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August 1, 2006 > Lotus Elise and Exige

Lotus Elise and Exige

by Dick Ryan

The Lotus Elise and Exige are basically the same car except for body styles. The Elise is a convertible roadster and the Exige is a hardtop with better aerodynamics and a rear wing. The doors and rocker panels are the only shared body parts, but mechanically they are exactly the same. Elises have been built since 2000, and the 2006 model is its third generation. The first Exige was produced in 2005.

So we start off on the right foot, you need to know that any Lotus automobile is not a "normal" car. They are limited production cars targeted at a very narrow buyer segment: sports car enthusiasts. Only 300 Exiges will be sold in the U.S. this year. Lotuses are made to go around racetracks and twisty roads FAST. These cars are about as close to racecars, designed for street use, as you can purchase.

Being a limited production manufacturer, Lotus does not make its own engines. It buys engines from other manufacturers to install in its cars. Both the Elise and Exige use a mid-mounted, 190 HP (at 7800 rpm), Toyota 4-cylinder, fuel injected, 1.8-liter unit that develops 138 foot-pounds of torque. It has variable valve timing so, at 6200 rpm, the power output jumps way up. The 2015-pound Exige only needs 4.9 seconds to get to 60 mph. Both cars share a 6-speed manual transmission (there is no automatic).

So what's the real difference between the two? At speed, the Elise has only 4.4 pounds of aerodynamic down force on the rear wheels. The Exige has 48 pounds of down force on its rear wheels. In fast, sweeping turns (especially ones with elevation changes) the Elise can get nervous and tends to scare you. The extra down force on the Exige keeps the rear wheels planted for flat out, no-sweat, confidence-building, motoring.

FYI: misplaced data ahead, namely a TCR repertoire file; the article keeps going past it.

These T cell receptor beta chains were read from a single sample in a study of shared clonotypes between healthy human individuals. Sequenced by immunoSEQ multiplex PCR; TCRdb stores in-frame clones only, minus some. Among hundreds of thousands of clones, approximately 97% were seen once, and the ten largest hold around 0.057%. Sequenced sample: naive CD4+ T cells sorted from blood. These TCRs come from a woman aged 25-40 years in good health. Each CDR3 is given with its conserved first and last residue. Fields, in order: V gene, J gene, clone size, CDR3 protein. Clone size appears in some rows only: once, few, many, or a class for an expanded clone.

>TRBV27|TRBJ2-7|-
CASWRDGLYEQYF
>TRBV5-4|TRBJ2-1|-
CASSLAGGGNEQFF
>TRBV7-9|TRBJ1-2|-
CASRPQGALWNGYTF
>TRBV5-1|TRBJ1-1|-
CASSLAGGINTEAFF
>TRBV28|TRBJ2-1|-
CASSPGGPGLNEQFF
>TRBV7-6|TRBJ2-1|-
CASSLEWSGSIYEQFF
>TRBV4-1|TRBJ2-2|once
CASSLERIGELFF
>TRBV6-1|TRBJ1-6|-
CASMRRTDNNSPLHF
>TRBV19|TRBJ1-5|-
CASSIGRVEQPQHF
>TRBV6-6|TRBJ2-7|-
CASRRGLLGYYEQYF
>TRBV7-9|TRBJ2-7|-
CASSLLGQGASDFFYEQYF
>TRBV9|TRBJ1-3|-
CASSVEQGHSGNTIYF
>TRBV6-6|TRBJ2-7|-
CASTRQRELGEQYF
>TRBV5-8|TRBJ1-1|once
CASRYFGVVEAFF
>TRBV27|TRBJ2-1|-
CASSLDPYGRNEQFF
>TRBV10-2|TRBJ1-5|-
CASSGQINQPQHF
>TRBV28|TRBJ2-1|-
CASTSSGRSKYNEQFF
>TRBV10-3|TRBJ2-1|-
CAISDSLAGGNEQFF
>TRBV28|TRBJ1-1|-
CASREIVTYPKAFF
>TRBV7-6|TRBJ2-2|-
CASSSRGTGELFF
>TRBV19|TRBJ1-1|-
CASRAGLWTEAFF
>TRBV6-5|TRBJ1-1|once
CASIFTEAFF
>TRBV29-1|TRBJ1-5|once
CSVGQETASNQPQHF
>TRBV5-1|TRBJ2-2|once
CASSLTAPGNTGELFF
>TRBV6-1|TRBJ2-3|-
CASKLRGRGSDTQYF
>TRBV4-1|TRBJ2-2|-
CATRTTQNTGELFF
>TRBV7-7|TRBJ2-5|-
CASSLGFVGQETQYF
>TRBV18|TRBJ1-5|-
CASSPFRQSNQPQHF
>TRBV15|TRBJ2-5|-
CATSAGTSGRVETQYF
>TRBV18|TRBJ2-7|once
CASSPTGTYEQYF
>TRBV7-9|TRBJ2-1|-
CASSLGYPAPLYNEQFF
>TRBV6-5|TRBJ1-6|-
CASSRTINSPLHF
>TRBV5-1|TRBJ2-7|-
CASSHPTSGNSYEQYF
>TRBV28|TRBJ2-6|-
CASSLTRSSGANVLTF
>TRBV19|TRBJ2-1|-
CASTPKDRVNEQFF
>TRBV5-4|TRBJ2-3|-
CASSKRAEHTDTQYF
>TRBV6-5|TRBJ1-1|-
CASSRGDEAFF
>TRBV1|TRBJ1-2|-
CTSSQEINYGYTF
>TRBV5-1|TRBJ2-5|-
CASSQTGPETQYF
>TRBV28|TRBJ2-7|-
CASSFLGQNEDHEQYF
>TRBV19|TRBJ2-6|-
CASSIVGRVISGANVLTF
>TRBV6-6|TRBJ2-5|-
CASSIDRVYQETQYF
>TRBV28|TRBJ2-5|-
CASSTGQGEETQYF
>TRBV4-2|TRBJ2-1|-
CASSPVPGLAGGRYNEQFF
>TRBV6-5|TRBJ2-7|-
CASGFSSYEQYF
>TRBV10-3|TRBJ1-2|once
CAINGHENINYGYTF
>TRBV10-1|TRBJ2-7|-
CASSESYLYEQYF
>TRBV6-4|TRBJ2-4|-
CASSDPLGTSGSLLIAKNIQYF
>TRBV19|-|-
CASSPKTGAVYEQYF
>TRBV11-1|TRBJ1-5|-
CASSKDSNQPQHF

Let's drive an Exige around the Laguna Seca racetrack in Monterey. The first question is "How do I get in?" Unless you're are 5'6" or less, the answer is "with difficulty." In the Elise, you can take the top down to improve the entry process. For the Exige (or a top up Elise) you stick your right foot under the tiny steering wheel, sit on the wide doorsill, and try to get your left foot under the steering wheel. Then slide your rear end over and drop into the seat without banging your head on the roof. Once you are inside, there is plenty of room. Except for the foot box-you need to wear the narrowest shoes you own.

These cars are meant for driving, and the interior was designed that way.  There are no cup holders. Storage space? No way! The dash is a wealth of electronic information, but it takes some time to get used to. At one point, I saw 138 on the dash, but I didn't think I was going that fast. It turned out to be the trip odometer.

Fire up and head out. In the first 50 feet you discover the race car similarities. The steering is very quick and the ride is rock solid. (A 6-hour trip to LA would be tiring.) Shift throws are short and precise for the cable shifter linkage. You start to learn that the 4-wheel disc ABS brakes work very well. You realize that this car can corner REALLY hard.

Now you start to explore the motor's valve timing shift. In the lower gears, you need to be prepared for the power increase, because as you hit 6200 rpm the car can jump around a bit. Now, you are going harder and harder. Each lap, you go deeper and deeper into the turns before hitting the brakes. Your passenger is on the verge of throwing up. As you slow to exit the track, you realize that your face is frozen into a silly grin. You now know what "The Lotus Experience" really means.

The view from the Exige's center rearview mirror is all grating and wing and just about worthless. In fact, backing up is virtually a "leap of faith" because you can't see anything behind you.

So what's the bottom line? Yes, they are expensive ($50,990 for the base Exige and $42,990 for the base Elise). Yes, they are a pain to get into and out of. Yes, they are noisy. No, they are not even close to being practical.

But they are Lotus'. They are unique. They are fast. They are tons and tons of fun. Sign me up!

Dick Ryan is a freelance automotive journalist and member of the Western Automotive Journalists. You can contact him at rryan@frk.com.

 
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